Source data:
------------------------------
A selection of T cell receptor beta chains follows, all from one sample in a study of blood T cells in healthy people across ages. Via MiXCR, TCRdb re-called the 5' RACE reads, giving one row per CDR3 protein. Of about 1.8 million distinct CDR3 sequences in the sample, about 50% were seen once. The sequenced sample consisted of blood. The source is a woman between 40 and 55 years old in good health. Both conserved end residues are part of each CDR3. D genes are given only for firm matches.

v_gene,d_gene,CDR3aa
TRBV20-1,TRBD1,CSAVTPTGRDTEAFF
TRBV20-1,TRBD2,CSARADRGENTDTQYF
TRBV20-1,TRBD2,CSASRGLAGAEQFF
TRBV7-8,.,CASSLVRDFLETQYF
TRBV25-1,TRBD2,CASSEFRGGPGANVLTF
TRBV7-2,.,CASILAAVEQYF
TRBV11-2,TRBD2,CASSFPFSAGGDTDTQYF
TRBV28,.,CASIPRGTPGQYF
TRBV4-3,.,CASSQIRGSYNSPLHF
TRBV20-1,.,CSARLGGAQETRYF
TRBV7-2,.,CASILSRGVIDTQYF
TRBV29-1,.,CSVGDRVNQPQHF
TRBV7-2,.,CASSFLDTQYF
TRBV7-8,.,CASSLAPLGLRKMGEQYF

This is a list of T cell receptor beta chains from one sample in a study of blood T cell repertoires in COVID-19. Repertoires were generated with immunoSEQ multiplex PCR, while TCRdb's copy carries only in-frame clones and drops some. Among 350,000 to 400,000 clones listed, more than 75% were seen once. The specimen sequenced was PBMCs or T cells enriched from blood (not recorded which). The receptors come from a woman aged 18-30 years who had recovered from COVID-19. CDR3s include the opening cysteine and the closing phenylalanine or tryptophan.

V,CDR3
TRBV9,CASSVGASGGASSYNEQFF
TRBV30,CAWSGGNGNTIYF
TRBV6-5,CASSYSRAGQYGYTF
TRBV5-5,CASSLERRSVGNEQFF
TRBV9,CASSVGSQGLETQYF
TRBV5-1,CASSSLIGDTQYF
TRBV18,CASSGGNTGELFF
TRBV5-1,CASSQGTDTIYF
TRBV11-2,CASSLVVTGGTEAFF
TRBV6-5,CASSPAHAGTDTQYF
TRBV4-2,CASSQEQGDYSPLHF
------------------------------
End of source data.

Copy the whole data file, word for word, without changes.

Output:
A selection of T cell receptor beta chains follows, all from one sample in a study of blood T cells in healthy people across ages. Via MiXCR, TCRdb re-called the 5' RACE reads, giving one row per CDR3 protein. Of about 1.8 million distinct CDR3 sequences in the sample, about 50% were seen once. The sequenced sample consisted of blood. The source is a woman between 40 and 55 years old in good health. Both conserved end residues are part of each CDR3. D genes are given only for firm matches.

v_gene,d_gene,CDR3aa
TRBV20-1,TRBD1,CSAVTPTGRDTEAFF
TRBV20-1,TRBD2,CSARADRGENTDTQYF
TRBV20-1,TRBD2,CSASRGLAGAEQFF
TRBV7-8,.,CASSLVRDFLETQYF
TRBV25-1,TRBD2,CASSEFRGGPGANVLTF
TRBV7-2,.,CASILAAVEQYF
TRBV11-2,TRBD2,CASSFPFSAGGDTDTQYF
TRBV28,.,CASIPRGTPGQYF
TRBV4-3,.,CASSQIRGSYNSPLHF
TRBV20-1,.,CSARLGGAQETRYF
TRBV7-2,.,CASILSRGVIDTQYF
TRBV29-1,.,CSVGDRVNQPQHF
TRBV7-2,.,CASSFLDTQYF
TRBV7-8,.,CASSLAPLGLRKMGEQYF

This is a list of T cell receptor beta chains from one sample in a study of blood T cell repertoires in COVID-19. Repertoires were generated with immunoSEQ multiplex PCR, while TCRdb's copy carries only in-frame clones and drops some. Among 350,000 to 400,000 clones listed, more than 75% were seen once. The specimen sequenced was PBMCs or T cells enriched from blood (not recorded which). The receptors come from a woman aged 18-30 years who had recovered from COVID-19. CDR3s include the opening cysteine and the closing phenylalanine or tryptophan.

V,CDR3
TRBV9,CASSVGASGGASSYNEQFF
TRBV30,CAWSGGNGNTIYF
TRBV6-5,CASSYSRAGQYGYTF
TRBV5-5,CASSLERRSVGNEQFF
TRBV9,CASSVGSQGLETQYF
TRBV5-1,CASSSLIGDTQYF
TRBV18,CASSGGNTGELFF
TRBV5-1,CASSQGTDTIYF
TRBV11-2,CASSLVVTGGTEAFF
TRBV6-5,CASSPAHAGTDTQYF
TRBV4-2,CASSQEQGDYSPLHF